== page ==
Newbery Medal "for the most outstanding contribution to children’s literature":
Winner: Moon Over Manifest by Clare Vanderpool
Honors: Turtle in Paradise by Jennifer L. Holm; Heart of a Samurai by Margi Preus; Dark Emperor and Other Poems of the Night by Joyce Sidman; One Crazy Summer by Rita Williams-Garcia
Caldecott Medal "for the most distinguished American picture book for children":
Winner: A Sick Day for Amos McGee illustrated by Erin E. Stead
Honors: Dave the Potter: Artist, Poet, Slave illustrated by Bryan Collier; Interrupting Chicken, written and illustrated by David Ezra Stein
Coretta Scott King (Author) Book Award"recognizing an African American author of outstanding books for children and young adults":
What an exciting day for children’s literature.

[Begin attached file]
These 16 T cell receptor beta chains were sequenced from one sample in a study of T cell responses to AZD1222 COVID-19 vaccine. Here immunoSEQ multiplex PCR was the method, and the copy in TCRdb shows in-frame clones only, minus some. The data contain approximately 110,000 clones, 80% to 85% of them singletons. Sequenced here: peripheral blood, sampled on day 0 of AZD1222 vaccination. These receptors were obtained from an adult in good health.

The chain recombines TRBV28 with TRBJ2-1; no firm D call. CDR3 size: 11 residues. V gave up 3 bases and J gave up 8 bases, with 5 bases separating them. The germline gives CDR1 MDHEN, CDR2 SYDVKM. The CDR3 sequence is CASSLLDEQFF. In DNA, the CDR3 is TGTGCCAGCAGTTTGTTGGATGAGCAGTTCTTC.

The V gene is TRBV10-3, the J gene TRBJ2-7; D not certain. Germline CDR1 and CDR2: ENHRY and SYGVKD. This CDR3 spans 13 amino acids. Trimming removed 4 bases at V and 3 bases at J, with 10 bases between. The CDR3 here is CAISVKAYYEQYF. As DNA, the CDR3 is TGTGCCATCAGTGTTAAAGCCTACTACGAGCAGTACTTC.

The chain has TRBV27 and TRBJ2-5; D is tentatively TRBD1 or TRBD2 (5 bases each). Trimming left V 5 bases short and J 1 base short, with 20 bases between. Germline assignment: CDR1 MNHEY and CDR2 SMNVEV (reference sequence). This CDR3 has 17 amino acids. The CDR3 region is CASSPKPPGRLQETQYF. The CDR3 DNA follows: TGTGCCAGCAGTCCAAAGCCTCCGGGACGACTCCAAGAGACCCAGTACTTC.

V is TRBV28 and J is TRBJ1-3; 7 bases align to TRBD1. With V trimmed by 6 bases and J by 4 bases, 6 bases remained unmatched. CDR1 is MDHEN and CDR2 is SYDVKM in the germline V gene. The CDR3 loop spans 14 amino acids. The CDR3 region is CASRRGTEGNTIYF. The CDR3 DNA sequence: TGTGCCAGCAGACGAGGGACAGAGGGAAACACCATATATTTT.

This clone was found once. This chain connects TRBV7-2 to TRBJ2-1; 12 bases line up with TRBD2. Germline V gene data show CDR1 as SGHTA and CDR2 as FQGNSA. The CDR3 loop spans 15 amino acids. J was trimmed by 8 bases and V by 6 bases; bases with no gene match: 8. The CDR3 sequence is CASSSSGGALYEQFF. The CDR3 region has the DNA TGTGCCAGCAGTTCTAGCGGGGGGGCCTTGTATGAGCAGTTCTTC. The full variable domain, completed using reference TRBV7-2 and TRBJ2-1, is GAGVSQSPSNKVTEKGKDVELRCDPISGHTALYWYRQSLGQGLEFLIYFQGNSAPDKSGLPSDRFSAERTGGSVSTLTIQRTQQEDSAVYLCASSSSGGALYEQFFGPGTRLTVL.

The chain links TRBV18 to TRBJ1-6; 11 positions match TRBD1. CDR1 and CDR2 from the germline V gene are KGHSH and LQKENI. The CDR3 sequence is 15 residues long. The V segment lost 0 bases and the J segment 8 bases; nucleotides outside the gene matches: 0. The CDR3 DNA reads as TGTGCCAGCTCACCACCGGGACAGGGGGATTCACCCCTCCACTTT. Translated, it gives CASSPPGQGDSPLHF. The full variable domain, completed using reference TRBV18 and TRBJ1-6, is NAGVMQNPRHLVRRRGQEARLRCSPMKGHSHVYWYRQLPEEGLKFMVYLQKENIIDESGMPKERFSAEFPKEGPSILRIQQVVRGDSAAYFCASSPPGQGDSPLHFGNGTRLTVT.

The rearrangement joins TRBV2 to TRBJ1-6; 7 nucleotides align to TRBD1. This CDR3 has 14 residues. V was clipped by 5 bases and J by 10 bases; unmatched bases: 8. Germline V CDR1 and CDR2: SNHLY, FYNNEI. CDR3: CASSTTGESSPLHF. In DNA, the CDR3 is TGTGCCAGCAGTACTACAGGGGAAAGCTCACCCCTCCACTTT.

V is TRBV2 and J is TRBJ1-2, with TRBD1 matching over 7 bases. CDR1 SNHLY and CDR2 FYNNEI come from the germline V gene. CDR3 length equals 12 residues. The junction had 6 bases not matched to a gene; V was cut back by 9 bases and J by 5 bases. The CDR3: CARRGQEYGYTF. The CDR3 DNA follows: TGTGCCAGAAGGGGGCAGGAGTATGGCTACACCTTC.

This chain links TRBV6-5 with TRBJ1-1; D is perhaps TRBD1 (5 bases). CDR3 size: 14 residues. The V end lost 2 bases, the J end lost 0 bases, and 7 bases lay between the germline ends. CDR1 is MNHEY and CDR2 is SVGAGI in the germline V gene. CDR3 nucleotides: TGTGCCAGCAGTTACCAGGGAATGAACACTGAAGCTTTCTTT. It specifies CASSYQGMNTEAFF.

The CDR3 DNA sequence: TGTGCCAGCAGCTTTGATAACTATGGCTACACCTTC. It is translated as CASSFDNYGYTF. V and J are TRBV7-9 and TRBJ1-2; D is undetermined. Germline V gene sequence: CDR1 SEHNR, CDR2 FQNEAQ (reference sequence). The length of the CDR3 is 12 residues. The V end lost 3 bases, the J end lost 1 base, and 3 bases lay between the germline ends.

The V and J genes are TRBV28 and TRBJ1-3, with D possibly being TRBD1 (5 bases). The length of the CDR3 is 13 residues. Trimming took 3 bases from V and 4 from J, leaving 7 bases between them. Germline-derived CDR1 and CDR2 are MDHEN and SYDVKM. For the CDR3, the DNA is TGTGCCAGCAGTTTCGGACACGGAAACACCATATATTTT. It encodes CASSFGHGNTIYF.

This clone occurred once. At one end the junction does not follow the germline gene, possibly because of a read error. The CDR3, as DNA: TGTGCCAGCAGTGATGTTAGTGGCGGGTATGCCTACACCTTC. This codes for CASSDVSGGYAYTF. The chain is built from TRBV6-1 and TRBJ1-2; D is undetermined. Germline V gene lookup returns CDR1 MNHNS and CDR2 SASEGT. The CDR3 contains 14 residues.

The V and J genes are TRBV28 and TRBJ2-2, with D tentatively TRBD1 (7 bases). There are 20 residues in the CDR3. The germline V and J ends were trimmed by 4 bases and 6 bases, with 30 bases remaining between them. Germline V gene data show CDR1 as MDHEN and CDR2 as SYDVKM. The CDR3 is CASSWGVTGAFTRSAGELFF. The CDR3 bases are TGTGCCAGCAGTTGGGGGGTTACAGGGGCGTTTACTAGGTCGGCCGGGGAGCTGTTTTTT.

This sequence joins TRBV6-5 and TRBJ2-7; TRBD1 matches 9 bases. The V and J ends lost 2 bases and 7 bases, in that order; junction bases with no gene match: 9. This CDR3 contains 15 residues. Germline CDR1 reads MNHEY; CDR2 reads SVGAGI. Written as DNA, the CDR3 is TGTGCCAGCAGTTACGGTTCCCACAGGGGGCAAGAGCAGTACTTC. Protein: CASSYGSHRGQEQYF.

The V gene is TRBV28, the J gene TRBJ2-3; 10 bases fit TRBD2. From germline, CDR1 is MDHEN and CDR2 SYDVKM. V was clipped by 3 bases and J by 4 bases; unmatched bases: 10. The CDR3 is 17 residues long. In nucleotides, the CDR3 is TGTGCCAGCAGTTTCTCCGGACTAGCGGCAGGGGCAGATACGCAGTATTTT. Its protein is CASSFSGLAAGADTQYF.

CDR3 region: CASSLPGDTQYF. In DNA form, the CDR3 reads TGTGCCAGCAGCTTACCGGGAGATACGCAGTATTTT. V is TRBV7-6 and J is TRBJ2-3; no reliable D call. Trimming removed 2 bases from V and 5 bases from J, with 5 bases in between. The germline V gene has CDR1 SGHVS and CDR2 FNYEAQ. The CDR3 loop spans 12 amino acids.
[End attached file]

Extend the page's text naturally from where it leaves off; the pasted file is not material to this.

This morning the American Library Association announced the Youth Media Awards winners at the Midwinter Meeting in Boston.
On January 5, BookPage reviewer and 2008 Newbery Committee member Dean Schneider shared his awards predictions with us, and he was almost startlingly on target. As he predicted, Rebecca Stead won the Newbery Medal for When You Reach Me and Jerry Pinkney won the Caldecott Medal for The Lion & The Mouse.
In a July 2009 review for BookPage, Schneider wrote of When You Reach Me: "What could be better: a great setting, believable characters and a mystery deftly woven by a fine writer. This is a book to be reckoned with come Newbery season."
Schneider was equally exuberant about The Lion & The Mouse upon its publication in September, writing: "Jerry Pinkney’s latest picture book is an absolutely gorgeous example of book making and pictorial storytelling, a wordless book readers will 'read' over and over again, each time noticing new treasures in the pictures."
Newbery Honors went to Claudette Colvin: Twice Toward Justice by Phillip Hoose; The Evolution of Calpurnia Tate by Jacqueline Kelly; Where the Mountain Meets the Moon by Grace Lin; and The Mostly True Adventures of Homer P. Figg by Rodman Philbrick.